Jeremy Begbie on the miracle of music

“Music making and music hearing are ways we engage the physical world. Even in the case of electronically generated music, the body is often involved through, say, a keyboard, and patterns of vibrating air are mediated through physical speakers. The physical things we involve ourselves with in music have ultimately arisen through the free initiative of God's love—they are part of the ordo amoris. To treat them as given in this full sense has a series of radical implications for understanding music. The most basic response of the Christian toward music will be gratitude. This does not mean giving unqualified thanks for every bit of music we hear, but it will mean being thankful for the very possibility of music. It will mean regularly allowing a piece of music to stop us in our tracks and make us grateful that there is a world where music can occur, that there is a reality we call ‘matter’ that oscillates and resonates, that there is sound, that there is rhythm built into the fabric of reality, that there is the miracle of the human body, which can receive and process sequences of tones. For from all this and through all this, the marvel of music is born. None of it had to come into being. But it has, for the glory of God and for our flourishing. Gaining a Christian mind on music means learning the glad habit of thanksgiving.”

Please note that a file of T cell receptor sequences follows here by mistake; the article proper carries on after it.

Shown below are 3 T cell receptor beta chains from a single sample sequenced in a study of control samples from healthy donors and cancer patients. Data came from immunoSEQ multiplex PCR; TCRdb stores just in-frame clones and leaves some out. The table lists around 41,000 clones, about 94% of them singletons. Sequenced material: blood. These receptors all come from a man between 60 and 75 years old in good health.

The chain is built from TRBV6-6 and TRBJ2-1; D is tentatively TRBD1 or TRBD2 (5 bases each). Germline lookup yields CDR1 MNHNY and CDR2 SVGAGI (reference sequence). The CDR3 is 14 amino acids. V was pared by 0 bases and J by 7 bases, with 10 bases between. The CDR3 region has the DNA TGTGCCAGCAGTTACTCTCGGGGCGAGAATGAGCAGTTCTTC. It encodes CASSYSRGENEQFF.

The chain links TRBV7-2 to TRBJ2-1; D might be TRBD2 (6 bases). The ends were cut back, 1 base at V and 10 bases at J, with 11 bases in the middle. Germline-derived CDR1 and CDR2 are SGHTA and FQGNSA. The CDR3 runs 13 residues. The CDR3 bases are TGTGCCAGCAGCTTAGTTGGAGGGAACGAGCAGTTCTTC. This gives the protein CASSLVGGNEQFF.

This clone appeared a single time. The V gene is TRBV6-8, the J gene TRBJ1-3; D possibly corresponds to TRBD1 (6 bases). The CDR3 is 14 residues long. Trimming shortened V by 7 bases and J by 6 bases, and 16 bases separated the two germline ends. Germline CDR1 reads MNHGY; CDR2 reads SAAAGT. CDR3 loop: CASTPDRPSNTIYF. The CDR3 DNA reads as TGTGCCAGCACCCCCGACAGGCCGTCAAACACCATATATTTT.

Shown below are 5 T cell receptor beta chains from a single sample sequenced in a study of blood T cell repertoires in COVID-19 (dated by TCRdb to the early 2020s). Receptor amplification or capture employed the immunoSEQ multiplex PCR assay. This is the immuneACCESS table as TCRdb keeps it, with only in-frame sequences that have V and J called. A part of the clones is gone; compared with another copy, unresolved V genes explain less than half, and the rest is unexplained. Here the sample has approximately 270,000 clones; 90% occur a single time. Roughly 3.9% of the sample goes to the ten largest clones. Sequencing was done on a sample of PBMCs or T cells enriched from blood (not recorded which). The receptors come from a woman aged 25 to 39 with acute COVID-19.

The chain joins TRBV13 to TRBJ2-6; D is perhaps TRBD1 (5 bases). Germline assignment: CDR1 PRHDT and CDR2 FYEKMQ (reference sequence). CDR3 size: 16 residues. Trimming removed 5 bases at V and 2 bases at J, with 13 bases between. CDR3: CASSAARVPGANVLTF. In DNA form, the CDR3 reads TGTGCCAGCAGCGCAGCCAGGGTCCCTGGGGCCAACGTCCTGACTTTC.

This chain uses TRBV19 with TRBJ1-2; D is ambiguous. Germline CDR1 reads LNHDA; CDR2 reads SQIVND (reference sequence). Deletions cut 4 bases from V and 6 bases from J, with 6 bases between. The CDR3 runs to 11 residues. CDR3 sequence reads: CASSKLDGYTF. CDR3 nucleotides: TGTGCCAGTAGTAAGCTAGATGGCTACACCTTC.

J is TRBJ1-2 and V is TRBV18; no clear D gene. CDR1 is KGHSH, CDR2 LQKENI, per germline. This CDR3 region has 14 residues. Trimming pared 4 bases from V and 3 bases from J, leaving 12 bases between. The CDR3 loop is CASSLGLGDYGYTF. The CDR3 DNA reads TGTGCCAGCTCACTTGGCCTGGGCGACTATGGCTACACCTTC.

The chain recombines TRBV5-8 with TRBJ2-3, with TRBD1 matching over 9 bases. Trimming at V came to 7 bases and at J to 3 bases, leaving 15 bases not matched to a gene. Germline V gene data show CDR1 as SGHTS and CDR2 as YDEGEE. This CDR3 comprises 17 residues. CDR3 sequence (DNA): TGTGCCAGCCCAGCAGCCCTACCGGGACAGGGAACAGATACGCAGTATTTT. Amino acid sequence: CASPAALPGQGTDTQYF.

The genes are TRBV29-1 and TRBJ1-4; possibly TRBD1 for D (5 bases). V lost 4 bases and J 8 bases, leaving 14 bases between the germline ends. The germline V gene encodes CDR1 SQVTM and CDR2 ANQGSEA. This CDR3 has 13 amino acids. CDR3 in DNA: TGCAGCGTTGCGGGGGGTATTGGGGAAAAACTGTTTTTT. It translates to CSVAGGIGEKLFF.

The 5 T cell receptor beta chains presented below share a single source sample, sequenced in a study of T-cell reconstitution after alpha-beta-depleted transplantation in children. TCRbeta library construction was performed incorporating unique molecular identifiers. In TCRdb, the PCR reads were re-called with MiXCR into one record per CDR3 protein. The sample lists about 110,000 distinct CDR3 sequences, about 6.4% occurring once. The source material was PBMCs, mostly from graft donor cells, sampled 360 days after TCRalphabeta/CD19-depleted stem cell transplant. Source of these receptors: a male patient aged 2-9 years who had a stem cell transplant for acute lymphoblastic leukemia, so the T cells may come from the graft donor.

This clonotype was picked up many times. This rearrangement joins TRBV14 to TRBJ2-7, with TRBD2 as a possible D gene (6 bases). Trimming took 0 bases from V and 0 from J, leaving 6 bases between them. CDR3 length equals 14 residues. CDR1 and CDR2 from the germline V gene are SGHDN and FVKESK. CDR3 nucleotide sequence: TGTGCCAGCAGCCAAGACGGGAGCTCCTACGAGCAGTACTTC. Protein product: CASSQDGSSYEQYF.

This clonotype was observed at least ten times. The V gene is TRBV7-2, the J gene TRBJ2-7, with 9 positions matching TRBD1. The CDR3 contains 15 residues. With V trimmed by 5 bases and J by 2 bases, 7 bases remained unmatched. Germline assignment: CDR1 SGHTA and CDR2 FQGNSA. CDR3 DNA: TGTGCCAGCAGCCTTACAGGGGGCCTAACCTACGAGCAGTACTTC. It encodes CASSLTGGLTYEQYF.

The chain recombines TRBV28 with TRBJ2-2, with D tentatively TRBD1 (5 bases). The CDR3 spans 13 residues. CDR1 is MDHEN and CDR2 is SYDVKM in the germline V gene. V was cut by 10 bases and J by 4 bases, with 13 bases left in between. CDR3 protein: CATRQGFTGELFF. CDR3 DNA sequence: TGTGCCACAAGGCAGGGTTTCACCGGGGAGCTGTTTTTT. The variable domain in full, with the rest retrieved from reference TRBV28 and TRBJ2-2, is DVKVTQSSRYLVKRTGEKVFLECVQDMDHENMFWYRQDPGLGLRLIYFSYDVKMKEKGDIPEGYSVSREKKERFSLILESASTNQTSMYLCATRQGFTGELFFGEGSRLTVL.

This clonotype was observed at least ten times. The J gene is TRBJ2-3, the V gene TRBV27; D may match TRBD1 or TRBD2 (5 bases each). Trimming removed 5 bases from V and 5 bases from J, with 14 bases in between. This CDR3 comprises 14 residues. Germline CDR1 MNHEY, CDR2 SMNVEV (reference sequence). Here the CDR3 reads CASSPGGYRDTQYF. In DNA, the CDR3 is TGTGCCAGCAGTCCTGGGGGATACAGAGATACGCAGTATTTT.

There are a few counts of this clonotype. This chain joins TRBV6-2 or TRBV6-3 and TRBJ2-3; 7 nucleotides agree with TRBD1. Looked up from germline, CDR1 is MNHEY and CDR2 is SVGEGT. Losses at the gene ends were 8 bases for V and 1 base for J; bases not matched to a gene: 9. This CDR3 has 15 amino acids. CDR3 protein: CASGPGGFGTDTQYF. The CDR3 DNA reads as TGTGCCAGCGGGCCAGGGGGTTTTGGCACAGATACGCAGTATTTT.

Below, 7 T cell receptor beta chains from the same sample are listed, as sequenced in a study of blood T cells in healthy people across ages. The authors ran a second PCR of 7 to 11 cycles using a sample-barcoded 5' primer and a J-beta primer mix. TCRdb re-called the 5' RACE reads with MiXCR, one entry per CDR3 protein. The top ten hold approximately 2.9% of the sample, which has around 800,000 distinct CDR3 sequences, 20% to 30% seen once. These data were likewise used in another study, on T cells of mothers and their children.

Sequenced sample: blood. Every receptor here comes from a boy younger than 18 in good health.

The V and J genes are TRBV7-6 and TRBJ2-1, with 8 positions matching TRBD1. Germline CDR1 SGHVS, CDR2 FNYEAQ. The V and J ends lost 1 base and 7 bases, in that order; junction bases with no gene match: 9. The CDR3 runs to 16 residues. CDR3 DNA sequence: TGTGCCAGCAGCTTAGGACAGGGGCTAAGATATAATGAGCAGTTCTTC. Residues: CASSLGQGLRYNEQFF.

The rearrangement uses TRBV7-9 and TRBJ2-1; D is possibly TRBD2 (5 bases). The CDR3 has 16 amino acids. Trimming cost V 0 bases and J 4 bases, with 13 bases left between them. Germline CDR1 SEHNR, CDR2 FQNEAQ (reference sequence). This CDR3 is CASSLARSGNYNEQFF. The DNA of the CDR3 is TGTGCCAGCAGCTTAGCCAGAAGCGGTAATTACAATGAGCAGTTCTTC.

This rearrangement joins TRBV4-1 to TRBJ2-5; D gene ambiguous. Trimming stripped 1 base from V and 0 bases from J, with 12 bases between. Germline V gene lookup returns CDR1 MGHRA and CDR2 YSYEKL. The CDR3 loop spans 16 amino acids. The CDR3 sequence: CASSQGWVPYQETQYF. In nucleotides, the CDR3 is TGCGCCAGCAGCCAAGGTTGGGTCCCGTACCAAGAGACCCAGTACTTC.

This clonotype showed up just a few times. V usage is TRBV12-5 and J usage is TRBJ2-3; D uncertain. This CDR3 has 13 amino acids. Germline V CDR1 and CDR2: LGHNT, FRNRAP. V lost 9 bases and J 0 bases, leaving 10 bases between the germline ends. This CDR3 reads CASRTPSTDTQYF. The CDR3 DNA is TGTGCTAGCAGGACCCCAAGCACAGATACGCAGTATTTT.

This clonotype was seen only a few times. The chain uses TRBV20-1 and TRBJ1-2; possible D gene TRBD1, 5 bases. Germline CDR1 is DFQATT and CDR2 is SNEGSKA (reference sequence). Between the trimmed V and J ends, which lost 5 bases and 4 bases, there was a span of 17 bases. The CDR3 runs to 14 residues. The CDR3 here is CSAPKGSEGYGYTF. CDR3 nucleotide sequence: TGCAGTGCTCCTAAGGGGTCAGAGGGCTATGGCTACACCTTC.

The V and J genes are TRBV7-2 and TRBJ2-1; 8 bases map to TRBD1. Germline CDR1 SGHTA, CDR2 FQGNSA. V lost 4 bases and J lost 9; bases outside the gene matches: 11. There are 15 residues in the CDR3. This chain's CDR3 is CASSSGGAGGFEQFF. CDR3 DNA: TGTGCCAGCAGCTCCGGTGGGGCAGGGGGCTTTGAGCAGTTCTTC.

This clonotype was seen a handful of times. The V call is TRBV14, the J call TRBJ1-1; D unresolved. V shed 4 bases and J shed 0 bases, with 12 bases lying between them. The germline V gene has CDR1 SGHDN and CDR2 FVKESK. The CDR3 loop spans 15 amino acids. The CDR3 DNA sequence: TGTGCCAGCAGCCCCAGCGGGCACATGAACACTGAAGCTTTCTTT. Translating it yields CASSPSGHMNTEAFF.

—Jeremy S. Begbie, Books & Culture (“Music in God’s World”)

Comments

a. steward said…
I went ahead and got the subscription, and this was the first issue that came. I definitely enjoyed this article. I was also pretty stoked to see a full page on Tool. Made me miss my KUFO days.
Dan said…
A lovely and enriching blog. Thank you. Jeremy Begbie is a friend and colleague in the world of theology and the arts, and we should be very grateful for his voice.